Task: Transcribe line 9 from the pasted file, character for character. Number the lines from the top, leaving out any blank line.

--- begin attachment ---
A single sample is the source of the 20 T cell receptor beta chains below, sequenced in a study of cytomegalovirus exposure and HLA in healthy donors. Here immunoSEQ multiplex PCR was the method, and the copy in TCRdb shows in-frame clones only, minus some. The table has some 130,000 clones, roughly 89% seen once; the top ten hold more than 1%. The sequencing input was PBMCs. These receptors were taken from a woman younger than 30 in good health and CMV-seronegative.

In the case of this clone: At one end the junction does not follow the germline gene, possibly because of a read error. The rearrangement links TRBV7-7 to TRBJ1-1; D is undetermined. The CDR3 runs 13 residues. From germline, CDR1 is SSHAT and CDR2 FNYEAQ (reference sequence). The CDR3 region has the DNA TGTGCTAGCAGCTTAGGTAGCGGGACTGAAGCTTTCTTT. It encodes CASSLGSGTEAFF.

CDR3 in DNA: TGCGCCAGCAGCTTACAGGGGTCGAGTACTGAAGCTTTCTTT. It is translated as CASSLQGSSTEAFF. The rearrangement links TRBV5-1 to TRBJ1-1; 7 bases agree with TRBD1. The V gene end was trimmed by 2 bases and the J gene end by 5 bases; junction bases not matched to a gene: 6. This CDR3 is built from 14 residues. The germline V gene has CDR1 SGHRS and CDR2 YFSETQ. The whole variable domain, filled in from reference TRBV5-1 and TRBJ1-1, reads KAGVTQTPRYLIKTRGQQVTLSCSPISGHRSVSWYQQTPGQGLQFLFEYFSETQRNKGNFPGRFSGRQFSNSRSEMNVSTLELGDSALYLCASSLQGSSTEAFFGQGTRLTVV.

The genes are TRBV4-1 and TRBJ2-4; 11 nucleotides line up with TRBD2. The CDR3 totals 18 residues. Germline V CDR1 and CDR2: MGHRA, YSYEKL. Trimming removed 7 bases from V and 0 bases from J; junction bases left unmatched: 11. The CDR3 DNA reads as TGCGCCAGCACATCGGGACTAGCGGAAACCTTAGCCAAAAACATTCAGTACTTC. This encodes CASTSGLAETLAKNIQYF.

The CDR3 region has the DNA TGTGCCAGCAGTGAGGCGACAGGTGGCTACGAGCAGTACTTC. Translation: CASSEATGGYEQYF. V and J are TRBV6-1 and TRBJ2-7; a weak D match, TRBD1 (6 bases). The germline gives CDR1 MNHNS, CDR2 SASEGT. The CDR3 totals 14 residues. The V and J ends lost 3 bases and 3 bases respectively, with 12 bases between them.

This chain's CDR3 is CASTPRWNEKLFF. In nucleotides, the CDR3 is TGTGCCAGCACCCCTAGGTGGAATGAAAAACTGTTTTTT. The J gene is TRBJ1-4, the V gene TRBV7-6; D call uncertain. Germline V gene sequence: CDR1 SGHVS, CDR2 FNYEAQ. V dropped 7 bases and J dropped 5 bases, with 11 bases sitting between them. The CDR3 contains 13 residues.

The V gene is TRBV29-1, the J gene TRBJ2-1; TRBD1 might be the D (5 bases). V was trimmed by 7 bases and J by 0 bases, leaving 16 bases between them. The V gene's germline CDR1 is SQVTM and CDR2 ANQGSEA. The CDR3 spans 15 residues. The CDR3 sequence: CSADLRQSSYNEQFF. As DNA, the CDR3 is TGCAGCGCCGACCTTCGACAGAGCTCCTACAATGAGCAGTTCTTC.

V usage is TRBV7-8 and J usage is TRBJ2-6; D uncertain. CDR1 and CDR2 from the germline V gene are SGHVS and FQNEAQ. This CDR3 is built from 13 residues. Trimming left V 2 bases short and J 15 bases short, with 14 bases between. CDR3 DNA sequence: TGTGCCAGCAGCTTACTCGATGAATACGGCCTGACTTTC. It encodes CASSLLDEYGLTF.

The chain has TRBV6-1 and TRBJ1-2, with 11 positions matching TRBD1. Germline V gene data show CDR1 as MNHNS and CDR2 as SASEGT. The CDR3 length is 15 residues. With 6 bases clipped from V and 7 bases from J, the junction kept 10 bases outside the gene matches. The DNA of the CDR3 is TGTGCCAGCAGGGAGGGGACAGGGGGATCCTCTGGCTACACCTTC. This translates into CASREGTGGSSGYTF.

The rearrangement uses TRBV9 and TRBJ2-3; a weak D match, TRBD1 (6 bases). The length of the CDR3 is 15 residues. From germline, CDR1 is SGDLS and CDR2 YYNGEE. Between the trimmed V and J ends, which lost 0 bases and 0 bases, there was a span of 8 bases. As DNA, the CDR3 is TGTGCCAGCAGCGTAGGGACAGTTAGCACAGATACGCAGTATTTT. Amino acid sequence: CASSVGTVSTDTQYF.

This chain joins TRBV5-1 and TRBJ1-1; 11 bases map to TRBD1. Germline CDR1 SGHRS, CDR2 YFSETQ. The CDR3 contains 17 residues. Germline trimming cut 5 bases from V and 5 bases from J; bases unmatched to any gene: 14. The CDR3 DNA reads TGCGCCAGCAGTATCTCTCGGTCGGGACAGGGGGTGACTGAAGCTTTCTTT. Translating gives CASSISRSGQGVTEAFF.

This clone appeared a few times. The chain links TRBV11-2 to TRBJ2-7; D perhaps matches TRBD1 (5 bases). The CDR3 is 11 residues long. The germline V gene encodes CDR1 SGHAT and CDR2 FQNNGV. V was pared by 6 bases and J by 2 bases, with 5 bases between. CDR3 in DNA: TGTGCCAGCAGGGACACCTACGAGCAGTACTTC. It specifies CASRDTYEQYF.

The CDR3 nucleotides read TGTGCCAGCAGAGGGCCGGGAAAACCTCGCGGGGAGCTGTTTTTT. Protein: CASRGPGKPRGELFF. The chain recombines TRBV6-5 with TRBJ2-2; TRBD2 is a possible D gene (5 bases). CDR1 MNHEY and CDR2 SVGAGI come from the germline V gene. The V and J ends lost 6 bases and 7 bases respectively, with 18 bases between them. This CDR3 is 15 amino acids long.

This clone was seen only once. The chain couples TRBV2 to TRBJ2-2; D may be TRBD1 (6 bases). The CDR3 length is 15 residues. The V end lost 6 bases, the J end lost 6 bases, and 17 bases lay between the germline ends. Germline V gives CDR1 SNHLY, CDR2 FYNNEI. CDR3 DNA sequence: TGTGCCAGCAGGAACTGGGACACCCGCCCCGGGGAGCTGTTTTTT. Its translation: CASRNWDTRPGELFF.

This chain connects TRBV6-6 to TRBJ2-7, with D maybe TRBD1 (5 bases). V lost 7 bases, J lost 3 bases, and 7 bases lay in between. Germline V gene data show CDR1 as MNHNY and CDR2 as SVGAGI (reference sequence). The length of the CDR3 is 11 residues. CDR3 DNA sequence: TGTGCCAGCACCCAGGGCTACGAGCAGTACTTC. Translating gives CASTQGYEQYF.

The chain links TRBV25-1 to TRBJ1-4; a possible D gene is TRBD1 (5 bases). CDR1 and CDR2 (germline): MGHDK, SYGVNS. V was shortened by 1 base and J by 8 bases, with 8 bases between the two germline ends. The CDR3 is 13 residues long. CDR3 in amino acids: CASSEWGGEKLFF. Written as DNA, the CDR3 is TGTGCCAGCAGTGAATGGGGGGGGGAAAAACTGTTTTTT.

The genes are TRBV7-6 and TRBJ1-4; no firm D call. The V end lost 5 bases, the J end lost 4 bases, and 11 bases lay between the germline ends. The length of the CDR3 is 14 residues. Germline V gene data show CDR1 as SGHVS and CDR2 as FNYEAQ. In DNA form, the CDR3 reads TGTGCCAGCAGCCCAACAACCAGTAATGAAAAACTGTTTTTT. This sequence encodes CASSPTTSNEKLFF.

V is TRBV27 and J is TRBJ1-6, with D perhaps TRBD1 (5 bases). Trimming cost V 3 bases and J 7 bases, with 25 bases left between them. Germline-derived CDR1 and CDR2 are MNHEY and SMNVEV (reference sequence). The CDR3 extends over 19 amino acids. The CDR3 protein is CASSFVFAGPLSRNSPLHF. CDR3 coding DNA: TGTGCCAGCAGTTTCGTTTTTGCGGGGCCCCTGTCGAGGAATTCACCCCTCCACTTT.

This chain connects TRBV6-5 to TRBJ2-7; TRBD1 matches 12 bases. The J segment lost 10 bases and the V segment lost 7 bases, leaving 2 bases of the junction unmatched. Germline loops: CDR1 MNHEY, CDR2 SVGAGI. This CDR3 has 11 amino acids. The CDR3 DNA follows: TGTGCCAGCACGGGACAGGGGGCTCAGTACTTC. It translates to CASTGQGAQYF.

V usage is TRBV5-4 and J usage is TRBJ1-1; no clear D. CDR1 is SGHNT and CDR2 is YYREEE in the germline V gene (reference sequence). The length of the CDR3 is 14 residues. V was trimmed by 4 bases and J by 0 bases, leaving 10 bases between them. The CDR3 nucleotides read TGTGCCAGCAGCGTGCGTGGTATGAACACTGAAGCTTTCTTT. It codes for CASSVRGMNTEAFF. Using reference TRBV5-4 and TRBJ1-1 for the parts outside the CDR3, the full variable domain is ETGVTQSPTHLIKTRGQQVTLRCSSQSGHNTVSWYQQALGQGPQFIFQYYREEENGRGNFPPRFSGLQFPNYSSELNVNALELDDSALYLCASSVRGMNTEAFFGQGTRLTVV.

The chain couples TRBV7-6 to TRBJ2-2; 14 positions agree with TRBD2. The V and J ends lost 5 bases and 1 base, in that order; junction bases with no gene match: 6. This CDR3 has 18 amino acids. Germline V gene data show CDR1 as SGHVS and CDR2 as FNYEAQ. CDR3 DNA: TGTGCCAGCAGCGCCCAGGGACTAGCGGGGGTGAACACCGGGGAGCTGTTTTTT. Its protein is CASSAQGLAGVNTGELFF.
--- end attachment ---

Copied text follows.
The chain has TRBV6-1 and TRBJ1-2, with 11 positions matching TRBD1. Germline V gene data show CDR1 as MNHNS and CDR2 as SASEGT. The CDR3 length is 15 residues. With 6 bases clipped from V and 7 bases from J, the junction kept 10 bases outside the gene matches. The DNA of the CDR3 is TGTGCCAGCAGGGAGGGGACAGGGGGATCCTCTGGCTACACCTTC. This translates into CASREGTGGSSGYTF.